The Wings expect Jimmy Howard to deliver a very solid performance against the Blues tonight, and while Howard doesn't want to face the 47 shots he did against Los Angeles, he told DetroitRedWings.com's Bill Roose that his defensemen and forwards did do some things that they can build upon while relying on his goaltending to defeat the Kings:
“One thing that hasn’t been keyed on is how well we did at really eliminating their second and third opportunities,” said Howard of the Kings. “There weren’t a lot of times when they were there whacking away. We were able to control sticks and get the rebounds out to safe areas.”
In a matter of two games, Howard’s goals-against average has dropped from 3.07 to 2.78. His explanation was simply, “I’m just seeing the puck well.”
Clearly, the one-game rest last week seemed to do the trick for Howard who has been a workhorse for the Red Wings over the last three seasons.
“He’s obviously been playing really well and playing a lot,” forward Valtteri Filppula said. “It’s really impressive of what he’s doing, really keeping us in the games, and he did that again on Sunday.”
Howard will get the start against the Blues on Wednesday. Though he has yielded nine goals in two previous games against St. Louis, he believes the Wings have figured out their Central Division rivals.
“I think halfway through the second game we played them we started to limit their opportunities,” said Howard of the 5-3 win on Feb. 1. “They're a team that likes to get on the forecheck, get through the neutral zone fast and use their big bodies and speed to wear on your D, so by cutting them off halfway through the second game – and then when we went back to St. Louis – we executed the game plan really well of hemming them in their own zone.”
Against the Blues, Howard has an 11-5-1 lifetime record – his best against any NHL club – with a 2.55 GAA in 17 career starts.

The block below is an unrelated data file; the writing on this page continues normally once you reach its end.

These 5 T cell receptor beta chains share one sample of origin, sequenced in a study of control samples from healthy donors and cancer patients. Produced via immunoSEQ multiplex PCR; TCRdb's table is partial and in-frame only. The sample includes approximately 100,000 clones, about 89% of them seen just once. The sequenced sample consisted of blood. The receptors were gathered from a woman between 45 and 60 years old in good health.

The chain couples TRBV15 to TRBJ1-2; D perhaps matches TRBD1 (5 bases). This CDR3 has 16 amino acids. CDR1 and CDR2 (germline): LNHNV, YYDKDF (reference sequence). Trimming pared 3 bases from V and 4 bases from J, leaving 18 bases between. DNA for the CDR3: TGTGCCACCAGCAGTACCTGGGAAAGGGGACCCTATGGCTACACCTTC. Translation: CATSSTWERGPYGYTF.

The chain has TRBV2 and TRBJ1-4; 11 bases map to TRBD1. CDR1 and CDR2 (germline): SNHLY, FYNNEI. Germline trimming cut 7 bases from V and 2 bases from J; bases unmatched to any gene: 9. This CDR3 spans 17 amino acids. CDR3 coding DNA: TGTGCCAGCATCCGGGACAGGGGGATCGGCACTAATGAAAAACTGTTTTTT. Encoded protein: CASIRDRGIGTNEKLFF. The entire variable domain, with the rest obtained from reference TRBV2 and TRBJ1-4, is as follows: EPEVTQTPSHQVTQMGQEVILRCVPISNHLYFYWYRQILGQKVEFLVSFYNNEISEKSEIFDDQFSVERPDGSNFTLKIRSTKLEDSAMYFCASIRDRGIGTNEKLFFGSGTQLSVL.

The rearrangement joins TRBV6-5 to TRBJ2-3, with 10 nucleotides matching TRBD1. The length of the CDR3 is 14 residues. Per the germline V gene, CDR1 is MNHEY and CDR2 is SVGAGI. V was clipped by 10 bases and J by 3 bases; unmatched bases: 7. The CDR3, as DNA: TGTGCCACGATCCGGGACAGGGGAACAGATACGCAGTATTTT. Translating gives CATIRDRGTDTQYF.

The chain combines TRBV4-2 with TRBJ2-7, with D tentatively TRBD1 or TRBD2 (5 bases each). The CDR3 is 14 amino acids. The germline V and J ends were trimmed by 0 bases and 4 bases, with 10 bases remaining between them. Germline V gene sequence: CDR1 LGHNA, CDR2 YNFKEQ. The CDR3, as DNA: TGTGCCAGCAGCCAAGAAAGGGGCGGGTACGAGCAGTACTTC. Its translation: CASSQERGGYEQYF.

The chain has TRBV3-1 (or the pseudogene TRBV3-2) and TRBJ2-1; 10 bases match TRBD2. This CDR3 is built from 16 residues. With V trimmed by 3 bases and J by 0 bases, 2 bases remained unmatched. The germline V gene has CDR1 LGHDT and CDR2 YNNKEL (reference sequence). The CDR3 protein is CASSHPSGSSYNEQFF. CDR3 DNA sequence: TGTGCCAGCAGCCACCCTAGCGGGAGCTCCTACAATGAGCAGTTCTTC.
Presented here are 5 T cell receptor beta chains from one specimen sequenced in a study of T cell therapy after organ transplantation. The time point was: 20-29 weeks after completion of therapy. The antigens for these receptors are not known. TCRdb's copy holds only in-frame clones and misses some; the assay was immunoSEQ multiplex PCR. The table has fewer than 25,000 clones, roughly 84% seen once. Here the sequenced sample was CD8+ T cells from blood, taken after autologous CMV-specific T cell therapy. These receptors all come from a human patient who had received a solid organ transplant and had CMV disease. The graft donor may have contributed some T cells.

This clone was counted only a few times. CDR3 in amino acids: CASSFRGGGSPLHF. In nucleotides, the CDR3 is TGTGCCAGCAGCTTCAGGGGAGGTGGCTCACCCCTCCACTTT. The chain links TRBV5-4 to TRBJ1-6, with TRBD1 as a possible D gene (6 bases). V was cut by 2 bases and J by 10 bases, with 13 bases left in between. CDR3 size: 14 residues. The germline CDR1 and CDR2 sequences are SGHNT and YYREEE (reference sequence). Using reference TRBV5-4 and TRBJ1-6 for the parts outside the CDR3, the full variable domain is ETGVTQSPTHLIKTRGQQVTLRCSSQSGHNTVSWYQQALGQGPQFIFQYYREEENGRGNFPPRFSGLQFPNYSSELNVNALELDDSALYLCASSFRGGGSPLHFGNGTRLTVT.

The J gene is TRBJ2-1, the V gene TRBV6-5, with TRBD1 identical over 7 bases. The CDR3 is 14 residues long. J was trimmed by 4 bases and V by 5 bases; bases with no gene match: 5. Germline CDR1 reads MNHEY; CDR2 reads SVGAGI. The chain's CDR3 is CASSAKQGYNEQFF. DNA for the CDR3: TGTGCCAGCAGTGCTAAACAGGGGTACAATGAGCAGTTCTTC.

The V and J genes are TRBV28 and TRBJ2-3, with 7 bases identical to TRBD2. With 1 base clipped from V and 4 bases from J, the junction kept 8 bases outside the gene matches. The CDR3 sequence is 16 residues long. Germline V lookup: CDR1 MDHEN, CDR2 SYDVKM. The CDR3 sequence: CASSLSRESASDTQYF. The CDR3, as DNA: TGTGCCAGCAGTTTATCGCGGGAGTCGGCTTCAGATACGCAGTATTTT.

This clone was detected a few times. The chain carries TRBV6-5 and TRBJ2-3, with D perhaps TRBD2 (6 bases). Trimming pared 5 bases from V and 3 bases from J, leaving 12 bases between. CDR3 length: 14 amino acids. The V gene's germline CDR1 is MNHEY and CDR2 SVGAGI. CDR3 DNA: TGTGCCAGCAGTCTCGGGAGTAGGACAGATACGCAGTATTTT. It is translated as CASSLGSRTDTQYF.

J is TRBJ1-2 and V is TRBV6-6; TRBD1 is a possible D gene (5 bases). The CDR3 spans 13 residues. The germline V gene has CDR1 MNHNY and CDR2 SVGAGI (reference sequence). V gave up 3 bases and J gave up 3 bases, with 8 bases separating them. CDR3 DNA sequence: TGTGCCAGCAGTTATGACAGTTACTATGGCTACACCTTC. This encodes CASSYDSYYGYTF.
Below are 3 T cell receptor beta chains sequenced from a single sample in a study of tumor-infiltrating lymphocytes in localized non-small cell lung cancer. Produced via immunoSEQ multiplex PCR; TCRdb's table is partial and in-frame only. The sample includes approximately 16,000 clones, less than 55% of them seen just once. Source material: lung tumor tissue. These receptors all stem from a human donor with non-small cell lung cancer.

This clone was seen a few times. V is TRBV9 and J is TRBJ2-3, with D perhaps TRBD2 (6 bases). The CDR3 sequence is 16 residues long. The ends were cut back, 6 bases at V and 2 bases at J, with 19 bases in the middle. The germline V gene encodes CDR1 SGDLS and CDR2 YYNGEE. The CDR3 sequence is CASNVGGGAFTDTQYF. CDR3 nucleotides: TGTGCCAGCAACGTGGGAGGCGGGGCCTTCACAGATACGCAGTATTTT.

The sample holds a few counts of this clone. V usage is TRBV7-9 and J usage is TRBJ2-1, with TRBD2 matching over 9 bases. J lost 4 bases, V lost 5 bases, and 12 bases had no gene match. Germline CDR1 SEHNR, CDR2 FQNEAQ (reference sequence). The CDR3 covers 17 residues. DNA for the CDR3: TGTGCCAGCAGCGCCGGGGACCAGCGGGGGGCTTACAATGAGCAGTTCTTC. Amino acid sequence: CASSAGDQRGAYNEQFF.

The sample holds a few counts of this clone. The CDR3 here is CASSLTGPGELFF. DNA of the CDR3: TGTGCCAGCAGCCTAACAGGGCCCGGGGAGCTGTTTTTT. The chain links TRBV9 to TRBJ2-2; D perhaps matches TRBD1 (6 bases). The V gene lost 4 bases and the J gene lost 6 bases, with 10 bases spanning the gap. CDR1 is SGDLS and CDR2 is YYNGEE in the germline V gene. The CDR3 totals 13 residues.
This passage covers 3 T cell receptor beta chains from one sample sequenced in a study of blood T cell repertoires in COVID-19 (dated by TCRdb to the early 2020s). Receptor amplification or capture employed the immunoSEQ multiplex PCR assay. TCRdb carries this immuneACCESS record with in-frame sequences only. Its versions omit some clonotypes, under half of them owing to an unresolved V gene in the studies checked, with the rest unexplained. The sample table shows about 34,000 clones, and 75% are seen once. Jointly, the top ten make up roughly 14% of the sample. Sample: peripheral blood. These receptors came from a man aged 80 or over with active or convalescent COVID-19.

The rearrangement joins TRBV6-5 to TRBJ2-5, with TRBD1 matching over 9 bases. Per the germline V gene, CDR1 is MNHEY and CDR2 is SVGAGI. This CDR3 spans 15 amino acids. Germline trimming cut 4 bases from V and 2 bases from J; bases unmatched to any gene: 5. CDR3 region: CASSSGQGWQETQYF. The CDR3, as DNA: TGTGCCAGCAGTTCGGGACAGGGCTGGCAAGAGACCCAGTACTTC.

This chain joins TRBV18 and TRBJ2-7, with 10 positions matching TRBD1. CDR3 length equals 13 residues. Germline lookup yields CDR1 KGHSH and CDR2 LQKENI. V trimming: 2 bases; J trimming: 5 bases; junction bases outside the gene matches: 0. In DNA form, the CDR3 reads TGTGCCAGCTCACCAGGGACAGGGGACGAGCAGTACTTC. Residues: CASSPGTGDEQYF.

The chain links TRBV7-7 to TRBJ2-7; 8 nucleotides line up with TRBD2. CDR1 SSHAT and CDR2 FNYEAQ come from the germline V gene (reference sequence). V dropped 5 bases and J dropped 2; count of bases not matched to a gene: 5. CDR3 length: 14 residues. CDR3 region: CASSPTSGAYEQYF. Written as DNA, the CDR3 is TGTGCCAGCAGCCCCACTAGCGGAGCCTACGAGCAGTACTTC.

Roose penned a Blues scouting report which included Damien Brunner's recollection of a David Backes hit during the 6-0 loss that literally knocked his block off...
The Red Wings and St. Louis Blues are far from being done. The two Central Division rivals are set to face-off for the third time in the last 13 days, and the fourth time this season, when they meet Wednesday night at Joe Louis Arena. The WIngs have won the last two games against the Blues, out-scoring St. Louis, 10-4.
Considered to be one of the best body-checkers in the league, Backes leads the Blues with 35 hits, including his first of the season on Brunner.
“The puck was on the boards,” Brunner said. “I had it on my back-hand and I put it between the defenseman’s feet and I saw Pavel (Datsyuk) going toward the middle and I knew someone was coming. But in Switzerland you know the stick is coming, not the body. And he just crushed me. It didn’t hurt, or anything.”
The Jan. 19 hit left Brunner in a pile, his helmet knocked off. But the first-year player vows that won’t happen again.
“The first two games the helmet was a little too big, so it came off a little easier,” Brunner said. “It’s tighter now.”
PLAYER TO WATCH: D KEVIN SHATTENKIRK – What’s happened to the St. Louis Blues this month? The 26 goals that they have allowed in the five games are 12 more than they surrendered in the first seven games of the season. Shattenkirk and defenseman Barret Jackman are the only Blues with plus/minus ratings better than +1. Shattenkirk also leads the Blues with 13 points, making him just one of three NHL defensemen currently leading their respective teams in scoring. The others are Columbus’ Fedor Tyutin and Winnipeg’s Tobias Enstrom. Shattenkirk said recently that he believes the Blues have gotten too content and have allowed “a little bit of arrogance” to crept into that game.NUMEROLOGY